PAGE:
After an emergency evacuation to Australia as an orphaned infant following the fall of Saigon, design and technology teacher Zion Mitchell certainly has an exceptional background to draw upon. Combining the best of both cultures, he has become an invaluable member of the AIS teaching team, playing an instrumental role in preparing students for success at university and in their future careers.
Zion, you've been at AIS since 2020. Where were you before that?
I have been teaching both visual art and design technology at schools in Vietnam and Australia for over 15 years. Before that, I was a professional tennis coach for Tennis Australia in Melbourne, coaching a number of top teenage players. And I have been a Talent Development Coach here in Vietnam, where I coached the number one tennis player in the country, Do Minh Quan.
What appeals to you most about teaching at AIS?
Everything! I have strong principles about education, and many of my values are closely aligned with the vision and educational philosophy at AIS, so the school is a perfect fit. I wanted to live and work in Vietnam, the place of my birth, but to make a difference in the future of our young global citizens, domestically and internationally – giving back to the world community is very important to me. Being Australian (and educated in Australia) allows me to connect and relate to the curricula and the school culture very well.
How do you think your students would describe you?
I hope that my students consider me to be creative, flexible, patient, inspiring and fair with discipline. I also focus strongly on student wellbeing, and I encourage all of my students – from Years 7 to 13 – to develop sound social and emotional skills. This enables them to form stronger relationships, perform better academically, and help them cope with the stressors of daily life.
You play a pivotal role in pastoral care at AIS as Year 7 Student Welfare Coordinator. Tell us more.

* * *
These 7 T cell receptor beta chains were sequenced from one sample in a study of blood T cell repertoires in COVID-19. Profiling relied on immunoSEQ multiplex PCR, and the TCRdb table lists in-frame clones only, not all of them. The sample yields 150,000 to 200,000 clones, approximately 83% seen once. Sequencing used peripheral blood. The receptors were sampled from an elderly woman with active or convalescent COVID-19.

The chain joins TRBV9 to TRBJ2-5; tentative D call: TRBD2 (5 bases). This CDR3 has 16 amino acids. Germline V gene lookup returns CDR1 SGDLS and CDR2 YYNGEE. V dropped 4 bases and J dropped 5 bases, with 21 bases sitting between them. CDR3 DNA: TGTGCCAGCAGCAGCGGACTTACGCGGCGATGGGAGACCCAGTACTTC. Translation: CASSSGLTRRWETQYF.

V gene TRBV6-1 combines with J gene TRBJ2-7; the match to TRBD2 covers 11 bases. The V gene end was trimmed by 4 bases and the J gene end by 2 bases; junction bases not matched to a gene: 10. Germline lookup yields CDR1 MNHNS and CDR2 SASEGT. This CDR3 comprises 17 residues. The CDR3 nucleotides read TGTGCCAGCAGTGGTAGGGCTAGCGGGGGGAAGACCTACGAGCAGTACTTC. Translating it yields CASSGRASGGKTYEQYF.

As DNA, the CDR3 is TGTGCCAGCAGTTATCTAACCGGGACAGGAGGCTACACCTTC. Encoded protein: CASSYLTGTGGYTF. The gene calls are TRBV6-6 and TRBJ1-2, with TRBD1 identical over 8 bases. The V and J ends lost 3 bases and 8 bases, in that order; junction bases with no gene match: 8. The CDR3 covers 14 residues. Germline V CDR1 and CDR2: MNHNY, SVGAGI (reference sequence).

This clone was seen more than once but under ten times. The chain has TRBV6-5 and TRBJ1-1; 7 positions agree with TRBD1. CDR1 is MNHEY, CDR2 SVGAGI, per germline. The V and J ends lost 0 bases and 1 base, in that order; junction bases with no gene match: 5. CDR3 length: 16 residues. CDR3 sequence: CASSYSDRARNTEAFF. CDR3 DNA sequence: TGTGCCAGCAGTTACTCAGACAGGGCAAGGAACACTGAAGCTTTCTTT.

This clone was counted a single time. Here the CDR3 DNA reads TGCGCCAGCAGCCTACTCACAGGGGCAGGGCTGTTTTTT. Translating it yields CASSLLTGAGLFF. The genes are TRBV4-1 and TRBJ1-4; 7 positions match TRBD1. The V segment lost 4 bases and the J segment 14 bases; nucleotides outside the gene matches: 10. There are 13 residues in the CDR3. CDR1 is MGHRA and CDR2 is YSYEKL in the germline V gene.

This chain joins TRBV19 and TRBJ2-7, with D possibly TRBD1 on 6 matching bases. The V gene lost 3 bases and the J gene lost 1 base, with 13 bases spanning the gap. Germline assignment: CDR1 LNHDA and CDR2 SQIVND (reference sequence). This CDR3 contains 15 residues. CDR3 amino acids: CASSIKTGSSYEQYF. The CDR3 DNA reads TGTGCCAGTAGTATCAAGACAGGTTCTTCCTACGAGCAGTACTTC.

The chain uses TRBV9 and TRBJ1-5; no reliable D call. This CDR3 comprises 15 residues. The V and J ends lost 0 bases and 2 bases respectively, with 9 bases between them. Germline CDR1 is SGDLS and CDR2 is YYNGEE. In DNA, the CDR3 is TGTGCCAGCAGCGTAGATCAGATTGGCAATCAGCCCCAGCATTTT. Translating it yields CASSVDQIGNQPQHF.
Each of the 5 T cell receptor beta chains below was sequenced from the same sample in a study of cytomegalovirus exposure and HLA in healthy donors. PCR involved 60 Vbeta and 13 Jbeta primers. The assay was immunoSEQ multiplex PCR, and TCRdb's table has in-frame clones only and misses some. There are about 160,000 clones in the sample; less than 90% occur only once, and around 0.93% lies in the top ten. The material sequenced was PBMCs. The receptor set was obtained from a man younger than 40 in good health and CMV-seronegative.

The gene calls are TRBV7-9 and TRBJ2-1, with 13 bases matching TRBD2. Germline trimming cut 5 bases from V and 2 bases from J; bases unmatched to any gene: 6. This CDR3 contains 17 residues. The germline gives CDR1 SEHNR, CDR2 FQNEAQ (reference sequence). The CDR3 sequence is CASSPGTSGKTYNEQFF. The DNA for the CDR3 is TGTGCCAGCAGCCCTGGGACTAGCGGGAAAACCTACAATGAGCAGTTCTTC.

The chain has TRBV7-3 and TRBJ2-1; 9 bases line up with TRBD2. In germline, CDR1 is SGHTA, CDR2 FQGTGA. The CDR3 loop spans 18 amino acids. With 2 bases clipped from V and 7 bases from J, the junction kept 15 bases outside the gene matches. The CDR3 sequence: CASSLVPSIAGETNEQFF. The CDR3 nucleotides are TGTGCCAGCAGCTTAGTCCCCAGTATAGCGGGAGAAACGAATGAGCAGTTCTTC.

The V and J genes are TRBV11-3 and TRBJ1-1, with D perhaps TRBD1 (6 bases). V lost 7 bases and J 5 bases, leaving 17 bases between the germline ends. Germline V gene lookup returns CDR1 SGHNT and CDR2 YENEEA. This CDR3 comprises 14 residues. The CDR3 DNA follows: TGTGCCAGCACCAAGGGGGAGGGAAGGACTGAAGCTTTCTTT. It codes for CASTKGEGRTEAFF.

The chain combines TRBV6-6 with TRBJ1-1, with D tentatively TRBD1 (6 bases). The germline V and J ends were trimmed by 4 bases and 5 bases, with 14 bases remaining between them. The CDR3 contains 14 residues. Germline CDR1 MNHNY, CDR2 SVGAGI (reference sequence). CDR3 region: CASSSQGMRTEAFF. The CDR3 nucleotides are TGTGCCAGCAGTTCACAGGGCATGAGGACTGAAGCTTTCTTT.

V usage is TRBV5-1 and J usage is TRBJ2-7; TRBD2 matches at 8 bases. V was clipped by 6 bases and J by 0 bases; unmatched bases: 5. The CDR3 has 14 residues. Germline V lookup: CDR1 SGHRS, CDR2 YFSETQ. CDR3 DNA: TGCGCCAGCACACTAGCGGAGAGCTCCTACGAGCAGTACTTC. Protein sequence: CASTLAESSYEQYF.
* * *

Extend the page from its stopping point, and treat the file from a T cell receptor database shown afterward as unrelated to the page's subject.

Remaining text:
I really enjoy being a Year 7 Welfare Coordinator as I can build relationships between the class level cohort and colleagues. I feel my role is to listen and assist, to make sure wellbeing is supported at every level. It is challenging at times, but a positive outcome benefits the students and allows me to reflect and learn about myself to improve constantly.
Professional development seems to be very important to you. Why is that?
I'm a very focused person with a lifelong love of learning. In addition to earning a Bachelor of Education in Visual Arts at the University of Melbourne, I have also gained an array of International Baccalaureate and Cambridge Curriculum teaching qualifications, and I am currently completing the Inspired Education Group’s Middle Leaders course.
Tell us about your role as a design and technology teacher and what you love about it.
I always feel happy when the students are engaged, positive, and learning. I like to connect with students by encouraging them to express their creativity through design concepts and the production process, motivating them with real design problems and solutions.
One of the most rewarding aspects for me is when the student becomes totally engaged with their learning and wants to complete the project for their own satisfaction – not just for the academic score, but to have pride in their progress and work.
Teaching is an amazing job, and I am incredibly enthusiastic about teaching design and technology. As a subject, it's very relevant to our world today as it encourages students to see a problem and find innovative solutions to make the world a better place, particularly concerning sustainability and culture.
Where can we find you when you're not at school?
I love tennis and play as often as possible, and I hope to become a first dan Black Belt in karate (I'm currently a Brown Belt). I rollerblade, play chess, and one of my favourite activities is spending time with my nine-year-old son – we enjoy some epic battles on our Xbox One.
What advice do you give your students to take into the future?
I always remind them that school is a wonderful and challenging place to discover what you are good at, what you need to do to improve, build social skills, deal with pressure, and a necessary stepping stone to finding yourself. These skills help students enjoy life outside the school walls and find their place within the broader community.